Day Five of #SpookyScience: What’s the Deal With Vampire Bats?
We’ve made it to Day 5 of #SpookyScience! Thank you for reading along with us this week as we’ve talked about all things scary – goosebumps, screams, and fear galore. To finish off our week of fun, we’re looking at something that’s cute, creepy, and misunderstood: vampire bats.
In general, bats have a bad reputation. They’re widely considered to be scary, and as such, they’re always associated with Halloween. But even though there are over 1,000 species of bats, one kind is always considered the creepiest of them all: vampire bats.
Vampires have inspired countless spooky tales since the 17th century, and have recently manifested themselves in different variations from the classic stories of Ann Rice – Twilight, True Blood, and The Vampire Diaries are just a few examples of modernized versions that lack some of the “spook factor” in favor of romance. Regardless, whether you ask a seasoned horror expert or a pop culture-crazed teenager, most people will agree that a vampire is not something you’d want to run into.
The good news is that vampires are not real, and that there’s no fear of Count Dracula sneaking into your window at night. But there are countless animal species that have fangs and a thirst for blood, and the vampire bat is one of them.
The vampire bat calls Mexico, Central America and South America home. It is considered a “microbat” due to its size – only weighing about two ounces! Vampire bats are well-known for spending large amounts of time grooming each other, and maintain strong social bonds within their communities. The vampire bat is also the poster child for reciprocal food sharing; instead of each bat obtaining its own food and fending for itself, bats take turns going out and getting food, which they then regurgitate to share with their colony. Because vampire bats can only live without food for three days at a time, this system reduces the amount of individual effort for hunting, allows for more energy conservation, and increases the likelihood of finding meals. In fact, vampire bats are the only species of bats that practice reciprocal food sharing.
So far, vampire bats sound like lovely creatures. They’re small and adorable, groom their friends, and happily share their food (something most humans won’t even do!) Why is it that they have such a bad reputation for being creepy?
Vampire Bats: Friend or Foe?
We largely have pop-culture to thank for that. Bats and vampires were first widely linked in Bram Soker’s novel Dracula, the first vampire story to be mass printed in 1897. Because of this mythology, bats have largely been associated with things that go bump in the night (although their nocturnal tendencies and cave habitats don’t help their case).
Vampire bats, then, have an even stronger association with mythological creatures because of their food of choice: blood. These bats sustain themselves entirely on blood, a dietary trait known as hematophagy. They normally feed on sleeping animals, and therefore hunt exclusively when it is fully dark. But considering that vampire bats are so small in size, their feeds definitely don’t result in exsanguination of their hosts – in fact, they can only consume about one fluid ounce of blood at once.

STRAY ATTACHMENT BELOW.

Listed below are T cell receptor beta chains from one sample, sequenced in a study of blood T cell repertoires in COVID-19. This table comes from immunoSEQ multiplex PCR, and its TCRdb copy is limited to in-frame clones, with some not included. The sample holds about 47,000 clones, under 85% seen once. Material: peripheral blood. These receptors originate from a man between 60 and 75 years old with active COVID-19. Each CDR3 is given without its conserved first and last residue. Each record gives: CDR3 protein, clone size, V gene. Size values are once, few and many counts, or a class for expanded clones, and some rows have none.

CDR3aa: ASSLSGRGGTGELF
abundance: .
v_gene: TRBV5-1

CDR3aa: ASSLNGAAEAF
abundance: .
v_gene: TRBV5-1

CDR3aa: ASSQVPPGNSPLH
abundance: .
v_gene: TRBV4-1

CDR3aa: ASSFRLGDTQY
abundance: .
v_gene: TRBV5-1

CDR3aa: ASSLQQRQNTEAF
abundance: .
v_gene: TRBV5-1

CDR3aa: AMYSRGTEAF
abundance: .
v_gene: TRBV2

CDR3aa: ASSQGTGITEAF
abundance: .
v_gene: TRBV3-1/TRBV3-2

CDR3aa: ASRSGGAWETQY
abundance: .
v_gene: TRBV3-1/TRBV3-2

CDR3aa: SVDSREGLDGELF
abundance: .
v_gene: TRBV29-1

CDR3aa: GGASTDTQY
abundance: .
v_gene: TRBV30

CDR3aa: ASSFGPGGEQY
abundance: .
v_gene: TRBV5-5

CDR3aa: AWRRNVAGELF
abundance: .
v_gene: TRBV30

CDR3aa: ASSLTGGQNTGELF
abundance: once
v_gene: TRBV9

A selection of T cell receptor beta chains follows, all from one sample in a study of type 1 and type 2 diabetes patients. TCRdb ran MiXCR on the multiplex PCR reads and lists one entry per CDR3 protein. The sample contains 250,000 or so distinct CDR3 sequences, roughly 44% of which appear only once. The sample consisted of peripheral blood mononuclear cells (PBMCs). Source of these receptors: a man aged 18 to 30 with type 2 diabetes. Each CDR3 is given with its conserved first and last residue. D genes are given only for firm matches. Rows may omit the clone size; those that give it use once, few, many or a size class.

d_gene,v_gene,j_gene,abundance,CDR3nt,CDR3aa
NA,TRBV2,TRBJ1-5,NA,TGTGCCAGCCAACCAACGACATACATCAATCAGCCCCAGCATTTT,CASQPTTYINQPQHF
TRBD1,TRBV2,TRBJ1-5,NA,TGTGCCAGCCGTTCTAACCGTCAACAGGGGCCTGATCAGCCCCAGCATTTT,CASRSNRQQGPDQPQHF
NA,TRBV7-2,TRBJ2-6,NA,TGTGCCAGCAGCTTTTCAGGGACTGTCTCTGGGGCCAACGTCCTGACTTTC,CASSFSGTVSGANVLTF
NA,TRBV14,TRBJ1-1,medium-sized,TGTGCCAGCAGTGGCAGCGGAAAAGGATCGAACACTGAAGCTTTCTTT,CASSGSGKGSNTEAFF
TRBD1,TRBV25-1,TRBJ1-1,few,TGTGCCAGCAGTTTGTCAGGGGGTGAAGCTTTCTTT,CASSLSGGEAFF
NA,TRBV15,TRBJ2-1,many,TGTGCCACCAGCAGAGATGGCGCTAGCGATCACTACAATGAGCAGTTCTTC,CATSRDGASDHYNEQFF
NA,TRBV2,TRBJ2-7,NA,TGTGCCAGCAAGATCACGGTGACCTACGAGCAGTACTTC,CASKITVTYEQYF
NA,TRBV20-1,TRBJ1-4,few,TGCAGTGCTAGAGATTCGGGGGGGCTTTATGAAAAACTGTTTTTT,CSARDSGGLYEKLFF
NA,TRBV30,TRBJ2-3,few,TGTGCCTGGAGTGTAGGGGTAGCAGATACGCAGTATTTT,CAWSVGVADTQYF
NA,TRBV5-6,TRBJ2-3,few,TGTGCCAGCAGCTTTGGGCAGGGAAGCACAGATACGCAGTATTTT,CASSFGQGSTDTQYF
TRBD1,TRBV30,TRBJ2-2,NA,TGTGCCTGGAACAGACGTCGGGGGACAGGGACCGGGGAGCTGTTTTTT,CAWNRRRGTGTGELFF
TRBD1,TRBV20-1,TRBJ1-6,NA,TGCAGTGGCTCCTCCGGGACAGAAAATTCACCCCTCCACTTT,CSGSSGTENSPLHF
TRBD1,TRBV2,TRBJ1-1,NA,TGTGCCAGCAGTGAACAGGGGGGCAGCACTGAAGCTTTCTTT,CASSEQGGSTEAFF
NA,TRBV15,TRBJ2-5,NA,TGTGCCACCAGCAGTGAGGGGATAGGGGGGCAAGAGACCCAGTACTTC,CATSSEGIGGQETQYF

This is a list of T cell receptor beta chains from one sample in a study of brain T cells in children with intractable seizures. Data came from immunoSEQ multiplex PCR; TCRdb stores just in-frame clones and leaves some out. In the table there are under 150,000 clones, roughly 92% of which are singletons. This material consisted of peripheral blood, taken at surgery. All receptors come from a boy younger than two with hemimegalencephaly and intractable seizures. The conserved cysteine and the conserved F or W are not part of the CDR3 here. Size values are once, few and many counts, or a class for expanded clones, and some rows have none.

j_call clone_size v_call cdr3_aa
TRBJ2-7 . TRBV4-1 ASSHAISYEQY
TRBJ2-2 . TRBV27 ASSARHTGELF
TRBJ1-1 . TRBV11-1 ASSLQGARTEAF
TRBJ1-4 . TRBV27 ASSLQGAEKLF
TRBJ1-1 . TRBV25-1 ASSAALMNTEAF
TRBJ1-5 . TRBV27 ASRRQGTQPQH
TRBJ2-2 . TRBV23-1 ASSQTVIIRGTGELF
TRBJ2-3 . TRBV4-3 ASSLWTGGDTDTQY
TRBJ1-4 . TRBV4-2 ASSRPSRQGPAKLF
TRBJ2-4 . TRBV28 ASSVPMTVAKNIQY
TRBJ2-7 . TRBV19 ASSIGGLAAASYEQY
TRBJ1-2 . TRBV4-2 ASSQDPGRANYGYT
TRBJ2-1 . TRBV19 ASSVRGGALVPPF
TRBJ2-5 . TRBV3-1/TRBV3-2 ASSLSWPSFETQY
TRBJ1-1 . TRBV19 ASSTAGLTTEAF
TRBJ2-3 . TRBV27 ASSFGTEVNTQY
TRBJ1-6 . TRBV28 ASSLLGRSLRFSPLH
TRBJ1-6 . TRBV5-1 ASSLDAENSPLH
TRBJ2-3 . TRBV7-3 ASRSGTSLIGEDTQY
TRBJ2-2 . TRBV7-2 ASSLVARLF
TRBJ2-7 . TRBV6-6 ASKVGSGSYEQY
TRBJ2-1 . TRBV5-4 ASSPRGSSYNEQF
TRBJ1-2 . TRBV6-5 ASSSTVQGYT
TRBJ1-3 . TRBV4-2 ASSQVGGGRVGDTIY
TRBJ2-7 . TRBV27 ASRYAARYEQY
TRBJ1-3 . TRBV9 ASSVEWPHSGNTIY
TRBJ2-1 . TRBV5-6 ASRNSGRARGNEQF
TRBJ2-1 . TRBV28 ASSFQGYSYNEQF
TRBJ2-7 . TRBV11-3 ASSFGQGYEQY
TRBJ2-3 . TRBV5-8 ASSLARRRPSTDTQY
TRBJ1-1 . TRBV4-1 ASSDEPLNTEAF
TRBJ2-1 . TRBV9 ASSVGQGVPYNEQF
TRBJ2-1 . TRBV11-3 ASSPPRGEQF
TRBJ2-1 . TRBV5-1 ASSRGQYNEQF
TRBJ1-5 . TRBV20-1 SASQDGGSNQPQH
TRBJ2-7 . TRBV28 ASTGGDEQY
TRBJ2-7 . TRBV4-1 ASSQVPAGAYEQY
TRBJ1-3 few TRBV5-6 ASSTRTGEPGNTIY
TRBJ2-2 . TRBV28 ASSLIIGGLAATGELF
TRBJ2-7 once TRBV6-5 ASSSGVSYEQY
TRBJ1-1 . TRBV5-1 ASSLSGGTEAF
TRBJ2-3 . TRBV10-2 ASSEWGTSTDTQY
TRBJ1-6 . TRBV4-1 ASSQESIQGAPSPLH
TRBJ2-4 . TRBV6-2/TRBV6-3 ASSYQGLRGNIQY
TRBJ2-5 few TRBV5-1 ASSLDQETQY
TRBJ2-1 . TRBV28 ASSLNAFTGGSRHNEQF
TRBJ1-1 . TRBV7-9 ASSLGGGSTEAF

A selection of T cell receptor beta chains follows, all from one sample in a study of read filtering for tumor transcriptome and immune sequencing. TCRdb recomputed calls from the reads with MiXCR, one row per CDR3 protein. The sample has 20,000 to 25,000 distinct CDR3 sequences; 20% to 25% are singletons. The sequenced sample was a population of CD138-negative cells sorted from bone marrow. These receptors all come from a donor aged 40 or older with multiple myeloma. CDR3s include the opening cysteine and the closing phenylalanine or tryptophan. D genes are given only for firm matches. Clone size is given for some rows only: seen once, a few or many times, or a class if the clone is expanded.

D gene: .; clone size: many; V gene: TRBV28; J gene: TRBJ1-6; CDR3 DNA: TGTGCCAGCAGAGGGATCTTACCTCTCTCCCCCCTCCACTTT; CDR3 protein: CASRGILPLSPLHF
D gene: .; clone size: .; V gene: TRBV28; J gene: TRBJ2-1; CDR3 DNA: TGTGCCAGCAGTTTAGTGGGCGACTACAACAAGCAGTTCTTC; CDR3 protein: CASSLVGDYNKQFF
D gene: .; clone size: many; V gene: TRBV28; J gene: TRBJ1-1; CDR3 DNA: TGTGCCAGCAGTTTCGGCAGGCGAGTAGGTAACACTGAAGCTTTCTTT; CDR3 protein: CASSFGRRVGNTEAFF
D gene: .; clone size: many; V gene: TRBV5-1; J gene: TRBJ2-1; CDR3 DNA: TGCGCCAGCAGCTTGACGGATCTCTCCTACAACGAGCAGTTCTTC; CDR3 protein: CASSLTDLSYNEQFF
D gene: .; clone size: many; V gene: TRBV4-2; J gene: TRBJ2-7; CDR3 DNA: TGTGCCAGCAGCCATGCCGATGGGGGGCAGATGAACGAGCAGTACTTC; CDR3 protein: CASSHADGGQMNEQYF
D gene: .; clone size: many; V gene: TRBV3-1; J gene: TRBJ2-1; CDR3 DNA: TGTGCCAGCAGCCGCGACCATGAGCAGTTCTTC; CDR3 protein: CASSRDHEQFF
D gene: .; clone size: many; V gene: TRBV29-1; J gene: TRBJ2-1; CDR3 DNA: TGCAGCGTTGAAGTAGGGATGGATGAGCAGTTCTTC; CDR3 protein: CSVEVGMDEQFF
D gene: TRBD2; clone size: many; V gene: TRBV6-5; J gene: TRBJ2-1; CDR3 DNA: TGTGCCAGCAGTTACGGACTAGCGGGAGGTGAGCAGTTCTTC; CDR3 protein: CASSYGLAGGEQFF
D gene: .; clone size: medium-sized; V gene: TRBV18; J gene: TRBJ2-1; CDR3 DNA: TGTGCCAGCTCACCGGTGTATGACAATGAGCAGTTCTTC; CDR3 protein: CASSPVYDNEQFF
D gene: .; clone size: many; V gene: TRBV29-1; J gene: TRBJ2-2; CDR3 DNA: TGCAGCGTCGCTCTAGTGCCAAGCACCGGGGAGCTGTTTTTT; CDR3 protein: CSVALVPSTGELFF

While this might be enough to make you feel creeped out, it’s important to remember that vampire bats are far from the only animals that are hematophagous. In fact, there are over fourteen thousand living animal species that consume blood – mosquitoes, bed bugs, and sharp-beaked ground finches are just a few examples. And vampire bats are preyed upon by blood-sucking parasites themselves!
People often assume that vampire bats are a hazard to humans because of their parasitic nature. While it’s true that vampire bats have been known to bite humans, the blood loss is far too minimal to be of any major risk. Of course, as with any animal bite, there is a possibility for rabies; however, only around 0.5% of bats carry rabies, and those that do often become so clumsy and disoriented that they are unable to fly and therefore pose little threat.
In fact, bats contribute far more positive things to human health than they do harmful effects. The general bat population consumes a massive amount of bugs and assist in plant pollination, which is vital to farmers and the agriculture industry. Bats are also the longest living mammals for their size, sometimes living to be over 40 years old! Because of this, there are possibility anti-aging discoveries that can be made from studying bats.
And let’s not forget about our new little friend – scientists believe that the vampire bat specifically can contribute a great deal to the science of human health. Vampire bat saliva greatly aids their feeding process, as it contains anticoagulants that prevents wound clotting, thus keeping blood flowing longer from their hosts so that they can feed thoroughly. These anti-clotting enzymes are currently being studied for their therapeutic benefits in stroke patients.
Change Your Perspective and #SaveTheBats
Now that we know more about vampire bats and their lifestyles, they aren’t as scary as they are often made out to be. Despite all of their benefits, bats are not well-protected – in fact, 86% of all bat species are at risk for extinction, due to factors like hunting and the white-nose syndrome epidemic. When this is combined with bats’ low reproductive behaviors (only producing one pup annually), conservation efforts are crucial. Check out the #SaveTheBats campaign to find out how to help preserve bat colonies.
Vampire bats are not manifestations of Dracula, they provide countless benefits, and they’re also adorable – and in danger of extinction. And given their minimal risk to humans, there’s no reason to be scared to death of them. On Halloween, don’t be afraid to try and change someone’s perspective on bats!